Like it or not we live in a world where our online privacy is a target, a fact which even cryptocurrencies are not fully exempt. Due to the less significant amount of users and transactions during its inception, crypto developers didn’t deploy a plan for identification and, as a result, under the current volumes criticisms are being leveled at crypto, with some detractors drawing the link between it and illicit activities.
How anonymous are cryptos?
Cryptocurrency transactions are more anonymous than regular financial assets, but even so, not all cryptos are equally private, which results in the differing points of view we hear surrounding them.
On the one hand, we have statements like the one Bill Gates gave during the last AMA where he said that the main characteristic of a crypto is its anonymity and that this is precisely what opens up possibilities for money laundering or tax evasion.
Then we have declarations such as the one by Edward Snowden who defined Zcash as “the most interesting Bitcoin alternative” specifying that Bitcoin was “great” but, since it wasn’t private, it wasn’t safe.
Now the cryptocurrency market is growing to such a scale that it is calling the attention of national and international authorities.
Regulations and supporting acts around the globe
So far, the United States has created two rules with the intention of preventing illicit transactions through exchange platforms, the Anti-money Laundering (ALA), and Know Your Customer (KYC) respectively, both of which require the entities to establish written customer identification programs.
Similarly, the EU and the Asian countries that are a part of the FATF compel all the exchange networks to follow the rules established by the FATF framework, establishing a prohibition of running anonymous accounts or using false names.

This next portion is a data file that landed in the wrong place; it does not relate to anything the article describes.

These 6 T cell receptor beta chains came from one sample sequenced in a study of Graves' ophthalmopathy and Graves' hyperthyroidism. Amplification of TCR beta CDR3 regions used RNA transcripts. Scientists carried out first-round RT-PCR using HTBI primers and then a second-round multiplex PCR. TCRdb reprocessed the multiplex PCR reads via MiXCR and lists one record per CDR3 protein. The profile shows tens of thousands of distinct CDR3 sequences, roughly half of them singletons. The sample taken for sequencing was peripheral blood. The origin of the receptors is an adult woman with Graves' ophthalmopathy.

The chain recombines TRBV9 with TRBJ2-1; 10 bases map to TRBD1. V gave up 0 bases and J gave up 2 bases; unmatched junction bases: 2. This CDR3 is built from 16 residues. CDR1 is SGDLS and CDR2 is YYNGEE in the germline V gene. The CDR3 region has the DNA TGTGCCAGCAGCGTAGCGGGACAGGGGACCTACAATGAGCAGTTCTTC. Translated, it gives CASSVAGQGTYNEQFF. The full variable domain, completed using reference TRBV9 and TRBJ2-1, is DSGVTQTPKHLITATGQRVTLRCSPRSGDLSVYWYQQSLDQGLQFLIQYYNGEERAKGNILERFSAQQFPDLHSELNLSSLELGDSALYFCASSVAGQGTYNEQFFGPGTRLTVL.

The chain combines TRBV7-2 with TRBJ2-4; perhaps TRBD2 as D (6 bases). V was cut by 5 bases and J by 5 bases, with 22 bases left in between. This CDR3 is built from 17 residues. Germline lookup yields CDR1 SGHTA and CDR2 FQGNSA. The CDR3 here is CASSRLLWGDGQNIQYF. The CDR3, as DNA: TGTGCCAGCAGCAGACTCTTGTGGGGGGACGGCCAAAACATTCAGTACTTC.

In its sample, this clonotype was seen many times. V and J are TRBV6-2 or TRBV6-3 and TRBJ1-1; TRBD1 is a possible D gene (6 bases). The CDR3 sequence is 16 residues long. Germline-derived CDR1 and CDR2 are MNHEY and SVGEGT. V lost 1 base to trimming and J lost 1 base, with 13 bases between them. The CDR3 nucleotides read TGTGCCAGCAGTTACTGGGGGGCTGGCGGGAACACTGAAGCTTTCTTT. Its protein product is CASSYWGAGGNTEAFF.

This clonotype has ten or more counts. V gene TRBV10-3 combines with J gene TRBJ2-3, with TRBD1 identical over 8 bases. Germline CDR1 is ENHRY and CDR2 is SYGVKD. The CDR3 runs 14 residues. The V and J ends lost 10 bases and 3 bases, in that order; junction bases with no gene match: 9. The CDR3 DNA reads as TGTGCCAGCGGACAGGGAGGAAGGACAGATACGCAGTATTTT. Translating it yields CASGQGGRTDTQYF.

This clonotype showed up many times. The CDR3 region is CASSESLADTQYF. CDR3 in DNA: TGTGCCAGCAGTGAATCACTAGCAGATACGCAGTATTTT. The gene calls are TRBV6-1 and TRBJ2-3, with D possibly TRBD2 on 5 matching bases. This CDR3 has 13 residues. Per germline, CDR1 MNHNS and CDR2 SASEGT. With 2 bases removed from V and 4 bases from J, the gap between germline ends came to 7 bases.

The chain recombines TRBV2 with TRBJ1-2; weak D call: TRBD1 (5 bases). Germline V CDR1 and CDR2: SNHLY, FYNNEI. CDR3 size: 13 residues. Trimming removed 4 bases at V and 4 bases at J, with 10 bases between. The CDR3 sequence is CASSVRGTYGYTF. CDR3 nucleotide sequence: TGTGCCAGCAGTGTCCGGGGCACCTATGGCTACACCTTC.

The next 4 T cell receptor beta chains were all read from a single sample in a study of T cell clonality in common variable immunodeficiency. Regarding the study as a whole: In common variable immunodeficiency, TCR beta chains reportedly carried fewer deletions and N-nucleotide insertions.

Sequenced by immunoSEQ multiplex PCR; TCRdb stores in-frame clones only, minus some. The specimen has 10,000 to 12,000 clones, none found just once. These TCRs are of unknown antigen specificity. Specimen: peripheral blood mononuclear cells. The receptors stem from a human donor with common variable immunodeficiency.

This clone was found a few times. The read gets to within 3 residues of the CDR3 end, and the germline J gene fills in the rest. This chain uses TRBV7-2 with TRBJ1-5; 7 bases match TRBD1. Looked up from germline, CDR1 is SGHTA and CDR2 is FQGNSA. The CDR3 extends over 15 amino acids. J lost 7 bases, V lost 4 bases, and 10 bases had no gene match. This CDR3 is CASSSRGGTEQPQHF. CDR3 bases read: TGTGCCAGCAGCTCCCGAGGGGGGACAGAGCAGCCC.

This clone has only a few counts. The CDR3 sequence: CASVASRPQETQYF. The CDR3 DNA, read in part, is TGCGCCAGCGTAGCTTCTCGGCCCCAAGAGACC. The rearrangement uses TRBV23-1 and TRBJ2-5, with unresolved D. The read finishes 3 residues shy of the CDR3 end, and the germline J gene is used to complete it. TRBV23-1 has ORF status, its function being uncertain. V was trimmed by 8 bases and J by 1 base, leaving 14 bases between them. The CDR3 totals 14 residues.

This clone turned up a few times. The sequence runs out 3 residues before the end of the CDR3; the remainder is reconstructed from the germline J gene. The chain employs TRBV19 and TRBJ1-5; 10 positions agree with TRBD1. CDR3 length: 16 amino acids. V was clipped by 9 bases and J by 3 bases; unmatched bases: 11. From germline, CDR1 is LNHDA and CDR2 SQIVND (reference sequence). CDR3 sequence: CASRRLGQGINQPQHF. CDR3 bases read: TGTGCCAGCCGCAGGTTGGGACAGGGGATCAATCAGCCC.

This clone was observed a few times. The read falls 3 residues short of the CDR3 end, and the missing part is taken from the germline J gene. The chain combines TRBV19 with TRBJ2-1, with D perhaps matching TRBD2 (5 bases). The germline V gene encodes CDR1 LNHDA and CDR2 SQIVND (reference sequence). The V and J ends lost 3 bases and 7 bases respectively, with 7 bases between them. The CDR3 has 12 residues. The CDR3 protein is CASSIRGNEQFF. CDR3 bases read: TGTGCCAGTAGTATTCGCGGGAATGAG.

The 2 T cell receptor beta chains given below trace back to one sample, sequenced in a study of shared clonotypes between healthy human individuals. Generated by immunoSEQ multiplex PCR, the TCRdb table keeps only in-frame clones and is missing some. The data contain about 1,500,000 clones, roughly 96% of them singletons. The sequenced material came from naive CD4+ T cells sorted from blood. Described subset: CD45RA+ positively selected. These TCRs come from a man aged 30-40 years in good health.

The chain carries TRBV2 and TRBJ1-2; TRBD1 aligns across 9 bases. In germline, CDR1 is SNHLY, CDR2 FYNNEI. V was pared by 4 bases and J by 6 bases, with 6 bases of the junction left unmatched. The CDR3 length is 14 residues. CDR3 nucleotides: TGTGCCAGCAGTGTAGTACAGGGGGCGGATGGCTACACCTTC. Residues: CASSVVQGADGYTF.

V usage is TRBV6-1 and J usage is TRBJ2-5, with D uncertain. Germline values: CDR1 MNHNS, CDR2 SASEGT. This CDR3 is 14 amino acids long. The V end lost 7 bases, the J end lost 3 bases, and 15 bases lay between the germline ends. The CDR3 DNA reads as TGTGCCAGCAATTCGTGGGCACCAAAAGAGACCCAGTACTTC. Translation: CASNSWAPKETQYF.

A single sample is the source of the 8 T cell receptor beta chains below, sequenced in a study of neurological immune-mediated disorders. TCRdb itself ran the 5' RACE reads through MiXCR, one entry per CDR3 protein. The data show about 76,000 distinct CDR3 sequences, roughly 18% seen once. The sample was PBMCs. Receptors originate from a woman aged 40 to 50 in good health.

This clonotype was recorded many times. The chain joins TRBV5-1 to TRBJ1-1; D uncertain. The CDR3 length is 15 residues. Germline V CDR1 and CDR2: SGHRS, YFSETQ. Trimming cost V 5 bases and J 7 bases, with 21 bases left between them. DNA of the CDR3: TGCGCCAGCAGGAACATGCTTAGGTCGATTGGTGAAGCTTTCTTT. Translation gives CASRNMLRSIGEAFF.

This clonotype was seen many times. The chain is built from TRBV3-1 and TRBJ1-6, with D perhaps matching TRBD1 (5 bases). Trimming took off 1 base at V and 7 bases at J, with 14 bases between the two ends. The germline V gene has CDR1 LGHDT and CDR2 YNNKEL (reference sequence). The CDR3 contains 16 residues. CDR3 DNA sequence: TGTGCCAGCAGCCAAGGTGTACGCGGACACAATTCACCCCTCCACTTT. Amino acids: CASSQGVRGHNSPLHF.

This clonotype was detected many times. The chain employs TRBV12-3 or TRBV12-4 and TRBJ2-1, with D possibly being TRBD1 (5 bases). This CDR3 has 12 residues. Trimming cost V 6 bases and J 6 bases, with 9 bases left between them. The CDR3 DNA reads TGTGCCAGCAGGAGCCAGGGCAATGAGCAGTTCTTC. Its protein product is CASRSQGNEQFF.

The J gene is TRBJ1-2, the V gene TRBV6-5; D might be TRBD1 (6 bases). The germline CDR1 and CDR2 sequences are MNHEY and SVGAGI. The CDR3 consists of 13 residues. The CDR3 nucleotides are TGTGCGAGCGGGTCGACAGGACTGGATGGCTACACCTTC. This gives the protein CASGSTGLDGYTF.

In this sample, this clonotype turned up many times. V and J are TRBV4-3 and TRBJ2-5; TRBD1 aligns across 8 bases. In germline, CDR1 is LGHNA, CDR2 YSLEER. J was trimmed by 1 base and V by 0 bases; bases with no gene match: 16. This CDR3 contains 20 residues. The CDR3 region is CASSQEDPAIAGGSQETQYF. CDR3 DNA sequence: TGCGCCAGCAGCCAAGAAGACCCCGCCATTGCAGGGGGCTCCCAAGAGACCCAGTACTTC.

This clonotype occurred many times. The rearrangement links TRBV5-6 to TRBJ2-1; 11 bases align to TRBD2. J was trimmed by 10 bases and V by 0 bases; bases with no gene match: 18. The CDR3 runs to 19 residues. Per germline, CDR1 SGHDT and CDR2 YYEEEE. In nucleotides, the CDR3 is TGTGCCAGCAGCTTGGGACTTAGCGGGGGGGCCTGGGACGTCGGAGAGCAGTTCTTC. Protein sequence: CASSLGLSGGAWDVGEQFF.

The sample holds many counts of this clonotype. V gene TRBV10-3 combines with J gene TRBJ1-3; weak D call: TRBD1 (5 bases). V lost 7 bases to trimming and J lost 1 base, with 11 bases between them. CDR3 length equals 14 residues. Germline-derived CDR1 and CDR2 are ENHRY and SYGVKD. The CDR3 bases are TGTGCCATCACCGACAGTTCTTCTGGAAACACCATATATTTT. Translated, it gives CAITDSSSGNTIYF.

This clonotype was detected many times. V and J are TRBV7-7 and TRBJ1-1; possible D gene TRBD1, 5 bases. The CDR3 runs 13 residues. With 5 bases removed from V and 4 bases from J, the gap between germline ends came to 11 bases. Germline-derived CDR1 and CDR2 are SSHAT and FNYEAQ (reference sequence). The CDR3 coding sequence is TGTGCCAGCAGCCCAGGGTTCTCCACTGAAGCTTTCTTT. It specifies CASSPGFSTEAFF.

South Korea recently banned anonymous transactions with cryptocurrencies and demanded the subjected organizations to identify and verify its customers.
Regarding the implementation of these regulations, organizations like the Monetary Fund have joined to applaud the ruling, since as Christine Lagarde, the head the company, establishes the FATF serves as a “useful guidance to countries on how to deal with cryptocurrencies and other electronic assets.”
Anonymity is still an option
Although regulations have been made to avoid anonymity, still there are actions that make this a possibility, such as peer-to-peer networks allowing individuals to transact with others using Bitcoin or other currencies to regular coins. Some exchange platforms are designed for bitcoin wallets to perform as decentralized networks and provide help in arranging trade between buyers and sellers.
However, behind these actions exist several risks. Peer-to-peer transactions increase the risk of unfinished operations significantly, and the lack of authority leads to the same.
This works in favor of anonymity but in detriment to the security that every trader needs while making a transaction. Therefore, the crypto world has a lot of work to do if they want to eliminate risks and obtain the proper validations to transact at a global level.